Opinion: More Representation of People with Disabilities is Needed in America

When I went blind at age 10, I frequently found that the first thing I heard from others—family, friends, and strangers alike—was something along the lines of how terrible it was, how sorry they were for me, or how that person could not imagine what I was going through. 

These reactions make an impact on you and make you begin to question what your life will be like moving forward and whether the dreams you once had for yourself are now possible. I found these negative thoughts hard to silence because I struggled to find examples of others like me who were blind and who had still accomplished their dreams. There were no blind athletes competing in Olympics, Super Bowls, or World Series; no blind people winning on election night; no blind people accepting Oscars, Emmys or Tony Awards; and it was rare, if ever, that I remember blind people being discussed in the news. For a group of people consisting of roughly one out of every four American adults and who are the largest demographic minority in our country, it is astonishing how infrequently the stories of the disability community are told in society. Storytelling is a powerful way to provide positive role models for people within the disability community and to educate others outside of it about the experience of what it is actually like living with a disability. This December 3 in honor of the International Day of People with Disabilities, let’s strive to share more stories and experiences of people with disabilities and let’s start with these three steps.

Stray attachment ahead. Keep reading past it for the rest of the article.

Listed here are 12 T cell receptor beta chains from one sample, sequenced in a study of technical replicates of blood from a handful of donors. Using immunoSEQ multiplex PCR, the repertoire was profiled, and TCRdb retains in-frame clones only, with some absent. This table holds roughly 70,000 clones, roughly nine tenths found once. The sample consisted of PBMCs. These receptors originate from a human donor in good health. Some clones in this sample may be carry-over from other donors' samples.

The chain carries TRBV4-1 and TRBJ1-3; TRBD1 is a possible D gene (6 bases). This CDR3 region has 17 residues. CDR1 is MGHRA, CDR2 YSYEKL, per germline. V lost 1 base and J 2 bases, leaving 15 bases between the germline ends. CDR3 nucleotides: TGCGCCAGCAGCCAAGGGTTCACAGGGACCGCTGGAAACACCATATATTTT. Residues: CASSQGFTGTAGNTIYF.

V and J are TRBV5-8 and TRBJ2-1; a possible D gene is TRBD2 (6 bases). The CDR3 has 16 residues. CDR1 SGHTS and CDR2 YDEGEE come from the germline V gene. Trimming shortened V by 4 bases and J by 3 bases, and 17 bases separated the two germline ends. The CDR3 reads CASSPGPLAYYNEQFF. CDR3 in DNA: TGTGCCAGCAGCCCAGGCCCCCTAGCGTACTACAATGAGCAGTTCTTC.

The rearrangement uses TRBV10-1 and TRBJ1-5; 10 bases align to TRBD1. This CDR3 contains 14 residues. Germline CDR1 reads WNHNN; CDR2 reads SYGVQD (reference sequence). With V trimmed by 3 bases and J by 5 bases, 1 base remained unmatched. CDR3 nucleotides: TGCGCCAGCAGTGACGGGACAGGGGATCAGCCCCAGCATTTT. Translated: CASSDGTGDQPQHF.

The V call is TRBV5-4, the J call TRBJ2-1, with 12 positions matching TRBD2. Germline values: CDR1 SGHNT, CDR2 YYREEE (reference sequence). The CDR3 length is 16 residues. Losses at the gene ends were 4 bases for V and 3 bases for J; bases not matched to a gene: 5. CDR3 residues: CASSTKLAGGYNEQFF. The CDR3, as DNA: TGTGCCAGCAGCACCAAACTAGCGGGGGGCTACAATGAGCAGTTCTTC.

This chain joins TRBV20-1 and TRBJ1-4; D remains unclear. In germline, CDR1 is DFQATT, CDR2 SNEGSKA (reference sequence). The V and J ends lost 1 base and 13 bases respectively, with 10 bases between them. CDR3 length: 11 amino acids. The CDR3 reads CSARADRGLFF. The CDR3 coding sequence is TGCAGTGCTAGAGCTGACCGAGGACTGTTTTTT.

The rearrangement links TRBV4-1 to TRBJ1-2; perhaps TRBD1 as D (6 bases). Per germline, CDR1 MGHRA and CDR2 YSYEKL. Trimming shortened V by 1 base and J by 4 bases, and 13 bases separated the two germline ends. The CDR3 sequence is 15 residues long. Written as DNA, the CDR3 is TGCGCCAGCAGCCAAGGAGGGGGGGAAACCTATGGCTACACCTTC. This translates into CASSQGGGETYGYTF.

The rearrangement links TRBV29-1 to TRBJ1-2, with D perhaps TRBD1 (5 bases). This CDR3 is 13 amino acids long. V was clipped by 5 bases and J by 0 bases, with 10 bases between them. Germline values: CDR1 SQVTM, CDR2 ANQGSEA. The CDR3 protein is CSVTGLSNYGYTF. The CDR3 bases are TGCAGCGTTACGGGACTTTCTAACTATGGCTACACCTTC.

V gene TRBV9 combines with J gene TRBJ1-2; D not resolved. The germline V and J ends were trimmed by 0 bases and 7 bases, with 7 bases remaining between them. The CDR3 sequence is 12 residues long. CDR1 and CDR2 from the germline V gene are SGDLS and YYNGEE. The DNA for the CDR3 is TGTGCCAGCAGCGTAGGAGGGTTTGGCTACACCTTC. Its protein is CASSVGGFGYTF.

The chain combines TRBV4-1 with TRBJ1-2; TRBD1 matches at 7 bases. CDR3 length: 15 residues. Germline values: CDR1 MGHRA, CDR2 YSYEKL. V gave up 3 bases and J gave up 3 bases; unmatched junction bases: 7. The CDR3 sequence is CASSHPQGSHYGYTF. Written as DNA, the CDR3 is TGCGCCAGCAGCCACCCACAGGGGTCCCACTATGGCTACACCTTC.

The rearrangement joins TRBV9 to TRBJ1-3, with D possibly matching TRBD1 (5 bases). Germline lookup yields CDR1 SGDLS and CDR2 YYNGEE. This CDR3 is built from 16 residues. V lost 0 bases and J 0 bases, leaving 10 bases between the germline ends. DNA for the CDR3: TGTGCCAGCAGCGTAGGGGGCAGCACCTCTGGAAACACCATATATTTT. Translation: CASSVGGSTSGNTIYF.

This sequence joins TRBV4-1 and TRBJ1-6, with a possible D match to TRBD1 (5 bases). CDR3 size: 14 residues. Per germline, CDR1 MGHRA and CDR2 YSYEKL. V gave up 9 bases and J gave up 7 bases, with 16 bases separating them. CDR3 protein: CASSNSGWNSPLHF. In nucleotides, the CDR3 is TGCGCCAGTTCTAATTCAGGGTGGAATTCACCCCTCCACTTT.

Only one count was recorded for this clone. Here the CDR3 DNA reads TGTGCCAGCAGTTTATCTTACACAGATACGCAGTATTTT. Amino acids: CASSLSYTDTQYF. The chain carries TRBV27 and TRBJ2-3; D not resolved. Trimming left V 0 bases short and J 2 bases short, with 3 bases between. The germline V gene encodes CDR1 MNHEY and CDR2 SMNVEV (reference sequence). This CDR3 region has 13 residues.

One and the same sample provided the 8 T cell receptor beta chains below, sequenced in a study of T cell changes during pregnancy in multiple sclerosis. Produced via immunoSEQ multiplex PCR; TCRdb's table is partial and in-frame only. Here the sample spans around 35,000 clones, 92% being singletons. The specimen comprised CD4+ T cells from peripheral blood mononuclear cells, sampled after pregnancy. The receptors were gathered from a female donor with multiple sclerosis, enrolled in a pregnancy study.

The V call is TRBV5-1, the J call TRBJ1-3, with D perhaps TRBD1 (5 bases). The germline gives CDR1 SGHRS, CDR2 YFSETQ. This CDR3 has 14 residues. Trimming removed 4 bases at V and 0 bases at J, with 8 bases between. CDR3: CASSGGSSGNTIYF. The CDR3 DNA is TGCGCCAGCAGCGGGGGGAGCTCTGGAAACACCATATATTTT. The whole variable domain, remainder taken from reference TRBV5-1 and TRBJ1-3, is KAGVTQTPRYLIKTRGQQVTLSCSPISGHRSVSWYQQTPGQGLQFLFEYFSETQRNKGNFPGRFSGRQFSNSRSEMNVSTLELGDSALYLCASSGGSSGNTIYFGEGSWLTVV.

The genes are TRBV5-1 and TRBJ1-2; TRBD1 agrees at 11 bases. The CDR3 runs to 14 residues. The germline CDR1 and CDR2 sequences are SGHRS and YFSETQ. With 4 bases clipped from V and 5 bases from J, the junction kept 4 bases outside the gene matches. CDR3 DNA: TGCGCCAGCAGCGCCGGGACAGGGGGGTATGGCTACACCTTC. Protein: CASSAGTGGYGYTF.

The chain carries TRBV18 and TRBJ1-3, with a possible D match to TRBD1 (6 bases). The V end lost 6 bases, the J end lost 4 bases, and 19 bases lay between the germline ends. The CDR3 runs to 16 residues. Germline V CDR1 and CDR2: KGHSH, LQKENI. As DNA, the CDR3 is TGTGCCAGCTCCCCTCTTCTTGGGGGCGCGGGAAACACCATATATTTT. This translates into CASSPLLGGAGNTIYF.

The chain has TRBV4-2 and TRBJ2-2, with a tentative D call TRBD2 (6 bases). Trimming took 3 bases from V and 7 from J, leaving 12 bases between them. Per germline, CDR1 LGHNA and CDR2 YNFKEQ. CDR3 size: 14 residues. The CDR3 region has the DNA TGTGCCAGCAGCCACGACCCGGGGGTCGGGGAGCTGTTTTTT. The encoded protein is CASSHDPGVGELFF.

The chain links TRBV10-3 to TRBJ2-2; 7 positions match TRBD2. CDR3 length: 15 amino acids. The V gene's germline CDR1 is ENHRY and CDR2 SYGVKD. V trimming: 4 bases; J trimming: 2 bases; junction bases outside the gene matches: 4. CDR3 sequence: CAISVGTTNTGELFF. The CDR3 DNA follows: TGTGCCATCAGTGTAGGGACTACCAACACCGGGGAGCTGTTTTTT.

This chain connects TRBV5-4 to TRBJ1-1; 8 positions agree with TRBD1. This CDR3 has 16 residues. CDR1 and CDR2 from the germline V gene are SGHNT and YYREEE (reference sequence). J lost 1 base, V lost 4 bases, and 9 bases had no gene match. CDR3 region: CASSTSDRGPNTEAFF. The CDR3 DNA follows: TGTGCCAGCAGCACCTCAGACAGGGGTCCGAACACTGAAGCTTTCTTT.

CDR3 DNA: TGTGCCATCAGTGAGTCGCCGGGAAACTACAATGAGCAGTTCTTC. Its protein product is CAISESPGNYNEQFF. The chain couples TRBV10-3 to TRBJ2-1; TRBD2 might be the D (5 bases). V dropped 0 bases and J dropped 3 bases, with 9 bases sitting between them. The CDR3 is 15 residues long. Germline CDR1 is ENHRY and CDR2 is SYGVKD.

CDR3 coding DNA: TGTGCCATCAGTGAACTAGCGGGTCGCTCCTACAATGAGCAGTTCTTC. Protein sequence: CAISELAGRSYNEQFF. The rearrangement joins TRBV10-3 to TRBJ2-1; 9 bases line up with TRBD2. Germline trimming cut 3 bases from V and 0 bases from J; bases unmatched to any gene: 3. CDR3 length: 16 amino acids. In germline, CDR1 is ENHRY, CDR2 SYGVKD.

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Opinion: Boston Needs Stable Housing That is Both Affordable and Accessible

I began my career in housing first working with individuals facing homelessness in California at Sacramento Loaves and Fishes and then as a housing advocate for the Massachusetts Housing and Shelter Alliance in Boston. The work showed me that housing is about more than finding a place to live. Stable housing plays a role in creating a solid foundation for improving someone’s health and their ability to receive support for mental health issues, recovery and addiction, and trauma. Reliable housing can also enable connections to transportation, education, and work opportunities. COVID-19 has only made the work of providing housing more difficult and important.

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Jamaica Plain’s Alex Gray Running for At-Large Council Seat

Jamaica Plain resident Alex Gray, who's dedicated his entire professional career to public service, is running to be a At-Large Boston City Councilor. Gray would be the first-ever blind Boston City Councilor. Born with a genetic condition that caused him to begin losing his vision at eight, he learned to adapt to a world not designed for all people. He had to fight for himself to stay in a traditional public school while in middle school amid protests from administrators. This experience made him understand the value of special education and how important it is to students and their family.

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